No longer pretending that Canadian foreign aid is somehow kept at arm's length from Canadian foreign policy, the Harper government has merged the Canadian International Development Agency (CIDA) with the Department of Foreign Affairs.

The federal budget was generally seen as a downer by most analysts across the country. At the yearly federal budget watch in Halifax, representatives from all walks of life at least had each other to commiserate with. “I would have been very depressed to watch this budget by myself at home,” said Tony Tracy, Atlantic regional representative of the Canadian Labour Congress.

Canada became the only UN member to pull out of a United Nations convention to combat desertification, signed by 194 other countries.

Passing by twelve votes, Bill C-279, an amendment to the Canadian Human Rights Act and the Criminal Code to protect gender identity and gender expression, was approved in federal parliament.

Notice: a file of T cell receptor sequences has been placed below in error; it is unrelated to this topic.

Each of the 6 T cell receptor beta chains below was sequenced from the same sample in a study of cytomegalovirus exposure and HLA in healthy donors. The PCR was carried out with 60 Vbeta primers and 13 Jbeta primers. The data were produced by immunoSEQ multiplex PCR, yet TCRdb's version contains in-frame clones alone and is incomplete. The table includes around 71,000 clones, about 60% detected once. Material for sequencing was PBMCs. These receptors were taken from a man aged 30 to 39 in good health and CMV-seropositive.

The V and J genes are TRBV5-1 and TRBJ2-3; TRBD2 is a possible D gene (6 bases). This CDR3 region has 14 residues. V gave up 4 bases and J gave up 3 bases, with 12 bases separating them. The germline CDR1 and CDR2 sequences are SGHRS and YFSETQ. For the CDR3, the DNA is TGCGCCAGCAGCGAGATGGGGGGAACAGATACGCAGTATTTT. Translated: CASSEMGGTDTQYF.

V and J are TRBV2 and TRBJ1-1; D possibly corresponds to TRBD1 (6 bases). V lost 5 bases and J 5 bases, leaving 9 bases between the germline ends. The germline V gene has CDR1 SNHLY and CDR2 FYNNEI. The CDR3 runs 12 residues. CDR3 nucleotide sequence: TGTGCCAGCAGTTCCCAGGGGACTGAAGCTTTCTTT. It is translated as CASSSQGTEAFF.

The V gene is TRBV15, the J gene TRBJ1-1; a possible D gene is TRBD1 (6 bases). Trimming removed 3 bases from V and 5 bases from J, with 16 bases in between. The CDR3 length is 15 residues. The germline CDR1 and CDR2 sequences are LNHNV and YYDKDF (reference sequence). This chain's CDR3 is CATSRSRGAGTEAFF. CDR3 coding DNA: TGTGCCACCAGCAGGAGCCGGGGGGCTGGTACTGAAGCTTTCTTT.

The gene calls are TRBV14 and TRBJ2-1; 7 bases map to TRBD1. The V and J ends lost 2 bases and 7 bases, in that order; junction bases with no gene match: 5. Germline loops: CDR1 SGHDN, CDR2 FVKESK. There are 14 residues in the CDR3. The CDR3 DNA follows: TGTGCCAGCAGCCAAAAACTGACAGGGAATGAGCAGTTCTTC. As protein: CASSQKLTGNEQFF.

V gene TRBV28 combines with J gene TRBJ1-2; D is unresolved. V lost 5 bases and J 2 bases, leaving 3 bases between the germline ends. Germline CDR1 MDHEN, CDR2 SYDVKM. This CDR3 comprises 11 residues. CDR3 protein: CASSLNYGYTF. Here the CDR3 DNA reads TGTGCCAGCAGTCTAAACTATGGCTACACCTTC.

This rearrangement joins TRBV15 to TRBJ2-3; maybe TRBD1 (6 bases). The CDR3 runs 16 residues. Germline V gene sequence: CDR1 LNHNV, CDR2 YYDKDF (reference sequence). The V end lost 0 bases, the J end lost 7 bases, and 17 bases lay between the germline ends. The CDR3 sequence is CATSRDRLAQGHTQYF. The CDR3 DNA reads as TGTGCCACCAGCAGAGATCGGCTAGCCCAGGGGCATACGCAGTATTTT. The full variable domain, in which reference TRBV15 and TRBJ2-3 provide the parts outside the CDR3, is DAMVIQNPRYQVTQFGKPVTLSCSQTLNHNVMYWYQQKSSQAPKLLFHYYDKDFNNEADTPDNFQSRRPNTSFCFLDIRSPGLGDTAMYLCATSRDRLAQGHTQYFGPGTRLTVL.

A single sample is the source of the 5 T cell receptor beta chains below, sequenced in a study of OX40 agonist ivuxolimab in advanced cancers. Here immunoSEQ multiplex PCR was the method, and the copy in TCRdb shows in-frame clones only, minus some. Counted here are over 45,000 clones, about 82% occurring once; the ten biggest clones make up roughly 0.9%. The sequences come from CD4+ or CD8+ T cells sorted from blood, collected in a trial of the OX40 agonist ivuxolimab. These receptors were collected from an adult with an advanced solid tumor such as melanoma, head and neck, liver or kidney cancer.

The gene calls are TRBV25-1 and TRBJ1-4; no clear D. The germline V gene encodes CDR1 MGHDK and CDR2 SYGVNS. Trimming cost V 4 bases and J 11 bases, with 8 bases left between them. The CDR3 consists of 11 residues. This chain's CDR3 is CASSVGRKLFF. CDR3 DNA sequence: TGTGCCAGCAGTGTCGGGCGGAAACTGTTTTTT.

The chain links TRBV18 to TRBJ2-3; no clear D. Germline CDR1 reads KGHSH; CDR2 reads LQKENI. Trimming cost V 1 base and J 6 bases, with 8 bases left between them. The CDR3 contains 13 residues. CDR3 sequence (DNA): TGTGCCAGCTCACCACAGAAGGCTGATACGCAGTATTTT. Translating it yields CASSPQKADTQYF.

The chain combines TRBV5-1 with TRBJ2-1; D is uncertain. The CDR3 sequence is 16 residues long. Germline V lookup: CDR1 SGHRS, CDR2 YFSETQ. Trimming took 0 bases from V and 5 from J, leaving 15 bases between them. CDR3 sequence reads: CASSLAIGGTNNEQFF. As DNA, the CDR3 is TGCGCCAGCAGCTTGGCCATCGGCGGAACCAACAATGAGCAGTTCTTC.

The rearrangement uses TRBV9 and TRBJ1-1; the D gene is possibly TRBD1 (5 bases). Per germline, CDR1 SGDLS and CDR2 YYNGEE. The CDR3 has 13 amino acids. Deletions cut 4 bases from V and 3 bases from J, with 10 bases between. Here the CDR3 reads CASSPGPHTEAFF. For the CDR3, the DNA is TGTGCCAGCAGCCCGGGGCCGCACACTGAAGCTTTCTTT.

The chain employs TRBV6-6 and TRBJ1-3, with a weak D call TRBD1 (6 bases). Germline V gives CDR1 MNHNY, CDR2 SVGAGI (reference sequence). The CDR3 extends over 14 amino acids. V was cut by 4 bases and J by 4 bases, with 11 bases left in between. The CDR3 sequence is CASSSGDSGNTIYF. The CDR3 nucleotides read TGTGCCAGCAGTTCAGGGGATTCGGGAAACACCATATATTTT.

In Montreal, on the one-year anniversary of the Quebec student strike, police swiftly used the legally questionable technique known as "kettling" to arrest 294 protesters. Those arrested, including the famous Anarchopanda, were issued $637 tickets under municipal law P-6.

In Toronto, anti-poverty activists, homeless people and their allies temporarily occupied Metro Hall. Citing numerous homeless deaths over the past year, with shelters at nightly capacity forced to turn people away, people took over the building after Toronto council voted down a motion to hold an emergency debate on the state of the city’s shelter system. Police eventually forcibly removed the occupiers and issued tickets.